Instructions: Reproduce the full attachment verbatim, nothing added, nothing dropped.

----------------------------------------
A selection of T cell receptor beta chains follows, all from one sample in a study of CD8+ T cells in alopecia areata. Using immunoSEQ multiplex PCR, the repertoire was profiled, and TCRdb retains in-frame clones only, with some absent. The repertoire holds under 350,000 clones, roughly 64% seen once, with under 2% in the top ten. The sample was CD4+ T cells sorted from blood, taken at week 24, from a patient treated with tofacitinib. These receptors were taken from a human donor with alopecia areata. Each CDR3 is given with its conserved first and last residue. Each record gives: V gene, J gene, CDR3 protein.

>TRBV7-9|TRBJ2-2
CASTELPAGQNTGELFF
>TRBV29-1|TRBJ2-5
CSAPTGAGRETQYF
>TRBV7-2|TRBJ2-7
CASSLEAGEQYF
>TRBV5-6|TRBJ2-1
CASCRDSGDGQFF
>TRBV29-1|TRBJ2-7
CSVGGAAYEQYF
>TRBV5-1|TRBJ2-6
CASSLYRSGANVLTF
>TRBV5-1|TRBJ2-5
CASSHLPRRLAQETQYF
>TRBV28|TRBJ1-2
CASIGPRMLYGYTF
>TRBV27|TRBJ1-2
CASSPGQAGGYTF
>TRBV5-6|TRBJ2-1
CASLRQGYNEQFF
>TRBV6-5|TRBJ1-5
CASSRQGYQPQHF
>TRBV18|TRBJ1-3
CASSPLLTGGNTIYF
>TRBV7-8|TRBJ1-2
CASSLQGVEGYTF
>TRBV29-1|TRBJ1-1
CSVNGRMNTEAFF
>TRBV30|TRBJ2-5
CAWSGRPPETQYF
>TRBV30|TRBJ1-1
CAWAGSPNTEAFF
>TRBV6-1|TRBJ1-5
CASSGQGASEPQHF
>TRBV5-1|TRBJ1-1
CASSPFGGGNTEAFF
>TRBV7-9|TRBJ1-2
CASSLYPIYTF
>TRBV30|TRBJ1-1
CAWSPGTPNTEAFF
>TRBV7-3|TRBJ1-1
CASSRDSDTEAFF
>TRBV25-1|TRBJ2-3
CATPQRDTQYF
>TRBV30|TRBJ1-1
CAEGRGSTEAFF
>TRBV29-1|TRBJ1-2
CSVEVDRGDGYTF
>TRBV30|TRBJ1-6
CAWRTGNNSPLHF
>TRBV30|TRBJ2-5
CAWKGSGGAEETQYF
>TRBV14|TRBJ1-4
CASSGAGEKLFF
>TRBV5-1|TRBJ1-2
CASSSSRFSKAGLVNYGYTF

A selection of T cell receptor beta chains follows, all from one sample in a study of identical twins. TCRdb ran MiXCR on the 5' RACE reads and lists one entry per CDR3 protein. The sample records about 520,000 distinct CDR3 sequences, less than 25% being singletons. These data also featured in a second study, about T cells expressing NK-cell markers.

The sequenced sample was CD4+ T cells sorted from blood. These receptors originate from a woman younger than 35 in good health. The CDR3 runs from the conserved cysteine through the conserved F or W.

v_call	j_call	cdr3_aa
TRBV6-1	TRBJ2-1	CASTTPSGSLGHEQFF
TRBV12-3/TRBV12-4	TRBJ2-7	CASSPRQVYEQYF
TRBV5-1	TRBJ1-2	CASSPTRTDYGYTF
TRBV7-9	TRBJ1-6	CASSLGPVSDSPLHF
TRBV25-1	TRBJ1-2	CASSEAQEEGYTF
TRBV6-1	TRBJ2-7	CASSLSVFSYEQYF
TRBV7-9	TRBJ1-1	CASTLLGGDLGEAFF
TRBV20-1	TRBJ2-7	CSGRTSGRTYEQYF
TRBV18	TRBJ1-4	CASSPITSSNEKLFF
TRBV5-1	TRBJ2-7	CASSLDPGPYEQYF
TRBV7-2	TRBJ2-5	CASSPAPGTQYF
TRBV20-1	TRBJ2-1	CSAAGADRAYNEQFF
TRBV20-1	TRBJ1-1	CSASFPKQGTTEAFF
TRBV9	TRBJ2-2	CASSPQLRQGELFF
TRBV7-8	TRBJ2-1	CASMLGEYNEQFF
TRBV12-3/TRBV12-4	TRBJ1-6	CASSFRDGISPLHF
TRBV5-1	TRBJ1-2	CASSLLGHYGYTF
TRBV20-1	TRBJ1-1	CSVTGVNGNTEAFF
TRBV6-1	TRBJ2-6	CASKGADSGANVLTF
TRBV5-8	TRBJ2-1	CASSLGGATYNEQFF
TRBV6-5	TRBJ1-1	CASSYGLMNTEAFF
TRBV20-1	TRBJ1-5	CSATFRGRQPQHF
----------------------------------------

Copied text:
A selection of T cell receptor beta chains follows, all from one sample in a study of CD8+ T cells in alopecia areata. Using immunoSEQ multiplex PCR, the repertoire was profiled, and TCRdb retains in-frame clones only, with some absent. The repertoire holds under 350,000 clones, roughly 64% seen once, with under 2% in the top ten. The sample was CD4+ T cells sorted from blood, taken at week 24, from a patient treated with tofacitinib. These receptors were taken from a human donor with alopecia areata. Each CDR3 is given with its conserved first and last residue. Each record gives: V gene, J gene, CDR3 protein.

>TRBV7-9|TRBJ2-2
CASTELPAGQNTGELFF
>TRBV29-1|TRBJ2-5
CSAPTGAGRETQYF
>TRBV7-2|TRBJ2-7
CASSLEAGEQYF
>TRBV5-6|TRBJ2-1
CASCRDSGDGQFF
>TRBV29-1|TRBJ2-7
CSVGGAAYEQYF
>TRBV5-1|TRBJ2-6
CASSLYRSGANVLTF
>TRBV5-1|TRBJ2-5
CASSHLPRRLAQETQYF
>TRBV28|TRBJ1-2
CASIGPRMLYGYTF
>TRBV27|TRBJ1-2
CASSPGQAGGYTF
>TRBV5-6|TRBJ2-1
CASLRQGYNEQFF
>TRBV6-5|TRBJ1-5
CASSRQGYQPQHF
>TRBV18|TRBJ1-3
CASSPLLTGGNTIYF
>TRBV7-8|TRBJ1-2
CASSLQGVEGYTF
>TRBV29-1|TRBJ1-1
CSVNGRMNTEAFF
>TRBV30|TRBJ2-5
CAWSGRPPETQYF
>TRBV30|TRBJ1-1
CAWAGSPNTEAFF
>TRBV6-1|TRBJ1-5
CASSGQGASEPQHF
>TRBV5-1|TRBJ1-1
CASSPFGGGNTEAFF
>TRBV7-9|TRBJ1-2
CASSLYPIYTF
>TRBV30|TRBJ1-1
CAWSPGTPNTEAFF
>TRBV7-3|TRBJ1-1
CASSRDSDTEAFF
>TRBV25-1|TRBJ2-3
CATPQRDTQYF
>TRBV30|TRBJ1-1
CAEGRGSTEAFF
>TRBV29-1|TRBJ1-2
CSVEVDRGDGYTF
>TRBV30|TRBJ1-6
CAWRTGNNSPLHF
>TRBV30|TRBJ2-5
CAWKGSGGAEETQYF
>TRBV14|TRBJ1-4
CASSGAGEKLFF
>TRBV5-1|TRBJ1-2
CASSSSRFSKAGLVNYGYTF

A selection of T cell receptor beta chains follows, all from one sample in a study of identical twins. TCRdb ran MiXCR on the 5' RACE reads and lists one entry per CDR3 protein. The sample records about 520,000 distinct CDR3 sequences, less than 25% being singletons. These data also featured in a second study, about T cells expressing NK-cell markers.

The sequenced sample was CD4+ T cells sorted from blood. These receptors originate from a woman younger than 35 in good health. The CDR3 runs from the conserved cysteine through the conserved F or W.

v_call	j_call	cdr3_aa
TRBV6-1	TRBJ2-1	CASTTPSGSLGHEQFF
TRBV12-3/TRBV12-4	TRBJ2-7	CASSPRQVYEQYF
TRBV5-1	TRBJ1-2	CASSPTRTDYGYTF
TRBV7-9	TRBJ1-6	CASSLGPVSDSPLHF
TRBV25-1	TRBJ1-2	CASSEAQEEGYTF
TRBV6-1	TRBJ2-7	CASSLSVFSYEQYF
TRBV7-9	TRBJ1-1	CASTLLGGDLGEAFF
TRBV20-1	TRBJ2-7	CSGRTSGRTYEQYF
TRBV18	TRBJ1-4	CASSPITSSNEKLFF
TRBV5-1	TRBJ2-7	CASSLDPGPYEQYF
TRBV7-2	TRBJ2-5	CASSPAPGTQYF
TRBV20-1	TRBJ2-1	CSAAGADRAYNEQFF
TRBV20-1	TRBJ1-1	CSASFPKQGTTEAFF
TRBV9	TRBJ2-2	CASSPQLRQGELFF
TRBV7-8	TRBJ2-1	CASMLGEYNEQFF
TRBV12-3/TRBV12-4	TRBJ1-6	CASSFRDGISPLHF
TRBV5-1	TRBJ1-2	CASSLLGHYGYTF
TRBV20-1	TRBJ1-1	CSVTGVNGNTEAFF
TRBV6-1	TRBJ2-6	CASKGADSGANVLTF
TRBV5-8	TRBJ2-1	CASSLGGATYNEQFF
TRBV6-5	TRBJ1-1	CASSYGLMNTEAFF
TRBV20-1	TRBJ1-5	CSATFRGRQPQHF